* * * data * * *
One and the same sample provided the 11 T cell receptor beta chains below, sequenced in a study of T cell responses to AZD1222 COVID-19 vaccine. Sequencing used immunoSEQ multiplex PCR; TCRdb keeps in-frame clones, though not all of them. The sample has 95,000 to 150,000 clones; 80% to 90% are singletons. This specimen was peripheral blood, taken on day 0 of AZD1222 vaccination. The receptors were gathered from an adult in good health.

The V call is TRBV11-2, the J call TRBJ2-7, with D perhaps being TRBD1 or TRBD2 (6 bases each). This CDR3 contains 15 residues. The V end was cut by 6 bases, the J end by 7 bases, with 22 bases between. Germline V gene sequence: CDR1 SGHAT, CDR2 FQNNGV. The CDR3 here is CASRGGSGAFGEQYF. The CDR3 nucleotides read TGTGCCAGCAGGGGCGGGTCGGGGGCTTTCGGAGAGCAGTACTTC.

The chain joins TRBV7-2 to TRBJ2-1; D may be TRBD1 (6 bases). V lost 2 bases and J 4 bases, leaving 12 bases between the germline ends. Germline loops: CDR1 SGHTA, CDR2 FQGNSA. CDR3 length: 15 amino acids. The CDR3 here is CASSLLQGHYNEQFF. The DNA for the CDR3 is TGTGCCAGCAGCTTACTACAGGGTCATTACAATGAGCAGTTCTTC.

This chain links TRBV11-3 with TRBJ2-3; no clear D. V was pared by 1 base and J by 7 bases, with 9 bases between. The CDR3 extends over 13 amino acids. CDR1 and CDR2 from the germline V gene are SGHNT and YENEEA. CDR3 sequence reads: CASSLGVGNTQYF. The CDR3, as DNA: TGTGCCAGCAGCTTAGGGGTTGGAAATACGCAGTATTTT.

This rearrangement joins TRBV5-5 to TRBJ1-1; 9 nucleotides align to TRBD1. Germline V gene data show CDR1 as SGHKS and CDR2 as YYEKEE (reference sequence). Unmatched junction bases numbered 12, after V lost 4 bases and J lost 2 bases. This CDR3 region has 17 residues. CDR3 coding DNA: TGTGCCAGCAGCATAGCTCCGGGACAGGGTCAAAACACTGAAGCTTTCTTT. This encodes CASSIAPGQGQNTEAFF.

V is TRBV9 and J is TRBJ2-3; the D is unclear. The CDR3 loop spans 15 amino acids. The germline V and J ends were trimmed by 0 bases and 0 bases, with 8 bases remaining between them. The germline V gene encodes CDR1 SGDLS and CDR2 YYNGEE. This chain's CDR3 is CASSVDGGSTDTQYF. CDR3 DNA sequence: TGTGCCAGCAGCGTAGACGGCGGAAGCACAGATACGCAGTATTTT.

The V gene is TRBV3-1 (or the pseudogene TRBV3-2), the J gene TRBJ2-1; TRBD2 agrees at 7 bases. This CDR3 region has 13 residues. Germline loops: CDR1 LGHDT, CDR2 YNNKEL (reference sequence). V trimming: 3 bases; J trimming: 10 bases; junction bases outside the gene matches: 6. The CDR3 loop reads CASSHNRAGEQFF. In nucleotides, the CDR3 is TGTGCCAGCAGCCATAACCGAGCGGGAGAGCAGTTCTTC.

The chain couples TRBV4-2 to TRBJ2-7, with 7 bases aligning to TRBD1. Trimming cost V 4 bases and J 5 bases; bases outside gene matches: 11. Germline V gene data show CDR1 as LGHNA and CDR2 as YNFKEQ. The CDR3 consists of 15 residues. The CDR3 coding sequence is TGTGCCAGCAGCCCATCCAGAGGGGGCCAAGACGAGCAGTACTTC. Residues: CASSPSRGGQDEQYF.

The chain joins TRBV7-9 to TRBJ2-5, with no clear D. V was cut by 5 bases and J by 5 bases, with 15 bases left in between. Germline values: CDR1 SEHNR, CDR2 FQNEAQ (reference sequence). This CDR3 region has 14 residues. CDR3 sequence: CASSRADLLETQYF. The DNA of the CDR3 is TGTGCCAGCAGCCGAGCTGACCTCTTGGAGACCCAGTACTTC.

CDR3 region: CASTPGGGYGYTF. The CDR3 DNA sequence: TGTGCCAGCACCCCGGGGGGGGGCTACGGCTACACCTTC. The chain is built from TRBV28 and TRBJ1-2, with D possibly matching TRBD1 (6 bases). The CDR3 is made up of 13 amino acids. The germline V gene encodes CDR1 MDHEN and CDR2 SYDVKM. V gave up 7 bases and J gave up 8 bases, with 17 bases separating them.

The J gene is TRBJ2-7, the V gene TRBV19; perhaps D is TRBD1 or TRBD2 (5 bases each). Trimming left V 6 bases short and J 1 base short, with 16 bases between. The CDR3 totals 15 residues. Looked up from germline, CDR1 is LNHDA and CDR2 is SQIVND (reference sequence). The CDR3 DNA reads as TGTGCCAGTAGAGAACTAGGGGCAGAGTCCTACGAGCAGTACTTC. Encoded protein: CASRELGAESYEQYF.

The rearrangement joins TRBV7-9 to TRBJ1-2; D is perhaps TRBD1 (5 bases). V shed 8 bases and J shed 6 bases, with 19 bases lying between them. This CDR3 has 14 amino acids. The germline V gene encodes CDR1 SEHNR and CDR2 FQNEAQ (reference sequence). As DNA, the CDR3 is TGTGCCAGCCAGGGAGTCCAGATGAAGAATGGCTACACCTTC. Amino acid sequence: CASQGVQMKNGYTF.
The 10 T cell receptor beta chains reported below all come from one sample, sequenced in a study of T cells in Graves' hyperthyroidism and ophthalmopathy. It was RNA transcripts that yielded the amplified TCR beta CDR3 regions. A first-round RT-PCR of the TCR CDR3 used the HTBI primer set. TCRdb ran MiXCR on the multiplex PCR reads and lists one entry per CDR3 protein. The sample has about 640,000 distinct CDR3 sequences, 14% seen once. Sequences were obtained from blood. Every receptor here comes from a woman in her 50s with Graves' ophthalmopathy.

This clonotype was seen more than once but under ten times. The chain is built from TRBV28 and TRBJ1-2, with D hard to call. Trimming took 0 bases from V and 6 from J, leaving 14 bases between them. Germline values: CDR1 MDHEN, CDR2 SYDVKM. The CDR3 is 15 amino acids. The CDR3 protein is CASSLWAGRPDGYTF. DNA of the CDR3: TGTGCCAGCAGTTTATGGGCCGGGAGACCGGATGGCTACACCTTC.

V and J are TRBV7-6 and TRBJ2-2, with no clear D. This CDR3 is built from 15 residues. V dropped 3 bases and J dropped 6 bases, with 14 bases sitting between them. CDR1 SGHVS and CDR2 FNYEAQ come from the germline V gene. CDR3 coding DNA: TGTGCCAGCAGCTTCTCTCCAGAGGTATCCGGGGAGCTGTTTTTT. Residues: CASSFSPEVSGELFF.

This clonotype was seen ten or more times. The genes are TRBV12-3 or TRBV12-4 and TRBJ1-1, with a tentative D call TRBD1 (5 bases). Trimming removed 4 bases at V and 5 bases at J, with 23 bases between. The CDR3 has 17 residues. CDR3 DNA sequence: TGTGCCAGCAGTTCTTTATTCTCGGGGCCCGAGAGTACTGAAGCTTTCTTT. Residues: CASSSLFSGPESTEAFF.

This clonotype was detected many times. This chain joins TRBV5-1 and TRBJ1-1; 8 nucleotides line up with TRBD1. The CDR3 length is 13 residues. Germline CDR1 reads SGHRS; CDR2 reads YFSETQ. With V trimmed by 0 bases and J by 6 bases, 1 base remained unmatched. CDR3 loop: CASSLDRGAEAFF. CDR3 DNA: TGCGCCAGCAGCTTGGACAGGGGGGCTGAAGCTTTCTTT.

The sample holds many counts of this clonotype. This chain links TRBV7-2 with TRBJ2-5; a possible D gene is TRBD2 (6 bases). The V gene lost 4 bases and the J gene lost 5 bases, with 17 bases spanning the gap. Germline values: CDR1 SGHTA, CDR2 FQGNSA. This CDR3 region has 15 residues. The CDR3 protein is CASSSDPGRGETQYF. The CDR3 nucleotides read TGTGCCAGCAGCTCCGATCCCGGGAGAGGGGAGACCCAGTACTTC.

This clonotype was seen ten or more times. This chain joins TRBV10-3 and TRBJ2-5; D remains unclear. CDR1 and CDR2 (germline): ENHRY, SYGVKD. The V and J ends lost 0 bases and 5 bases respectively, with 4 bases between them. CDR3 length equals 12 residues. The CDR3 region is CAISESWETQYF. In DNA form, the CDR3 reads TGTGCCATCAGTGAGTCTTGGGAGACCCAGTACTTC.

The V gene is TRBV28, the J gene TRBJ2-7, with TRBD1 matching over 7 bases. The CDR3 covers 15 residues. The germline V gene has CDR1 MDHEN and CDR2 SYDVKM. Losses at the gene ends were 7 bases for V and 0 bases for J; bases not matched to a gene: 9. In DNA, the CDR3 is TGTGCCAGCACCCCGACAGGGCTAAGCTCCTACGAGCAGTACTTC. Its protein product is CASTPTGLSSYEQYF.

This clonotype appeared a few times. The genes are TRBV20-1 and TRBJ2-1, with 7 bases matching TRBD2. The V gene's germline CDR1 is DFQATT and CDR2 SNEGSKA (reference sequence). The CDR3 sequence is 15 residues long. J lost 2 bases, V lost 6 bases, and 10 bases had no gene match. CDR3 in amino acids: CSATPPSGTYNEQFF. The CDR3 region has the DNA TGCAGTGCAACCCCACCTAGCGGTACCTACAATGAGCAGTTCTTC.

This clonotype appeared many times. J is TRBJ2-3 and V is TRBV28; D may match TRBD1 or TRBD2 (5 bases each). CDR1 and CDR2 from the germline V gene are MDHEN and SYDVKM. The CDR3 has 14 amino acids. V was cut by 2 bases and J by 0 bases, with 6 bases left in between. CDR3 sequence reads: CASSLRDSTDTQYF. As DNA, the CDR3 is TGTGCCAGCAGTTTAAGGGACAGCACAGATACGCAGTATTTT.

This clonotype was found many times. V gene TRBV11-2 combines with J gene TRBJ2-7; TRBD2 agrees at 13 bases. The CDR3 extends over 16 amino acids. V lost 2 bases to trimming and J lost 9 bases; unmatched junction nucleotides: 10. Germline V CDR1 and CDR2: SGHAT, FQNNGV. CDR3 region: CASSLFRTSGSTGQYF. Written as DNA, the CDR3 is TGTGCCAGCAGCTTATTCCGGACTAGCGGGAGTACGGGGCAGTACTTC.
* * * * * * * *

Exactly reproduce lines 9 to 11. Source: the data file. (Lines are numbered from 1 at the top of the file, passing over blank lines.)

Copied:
The chain joins TRBV7-9 to TRBJ2-5, with no clear D. V was cut by 5 bases and J by 5 bases, with 15 bases left in between. Germline values: CDR1 SEHNR, CDR2 FQNEAQ (reference sequence). This CDR3 region has 14 residues. CDR3 sequence: CASSRADLLETQYF. The DNA of the CDR3 is TGTGCCAGCAGCCGAGCTGACCTCTTGGAGACCCAGTACTTC.

CDR3 region: CASTPGGGYGYTF. The CDR3 DNA sequence: TGTGCCAGCACCCCGGGGGGGGGCTACGGCTACACCTTC. The chain is built from TRBV28 and TRBJ1-2, with D possibly matching TRBD1 (6 bases). The CDR3 is made up of 13 amino acids. The germline V gene encodes CDR1 MDHEN and CDR2 SYDVKM. V gave up 7 bases and J gave up 8 bases, with 17 bases separating them.

The J gene is TRBJ2-7, the V gene TRBV19; perhaps D is TRBD1 or TRBD2 (5 bases each). Trimming left V 6 bases short and J 1 base short, with 16 bases between. The CDR3 totals 15 residues. Looked up from germline, CDR1 is LNHDA and CDR2 is SQIVND (reference sequence). The CDR3 DNA reads as TGTGCCAGTAGAGAACTAGGGGCAGAGTCCTACGAGCAGTACTTC. Encoded protein: CASRELGAESYEQYF.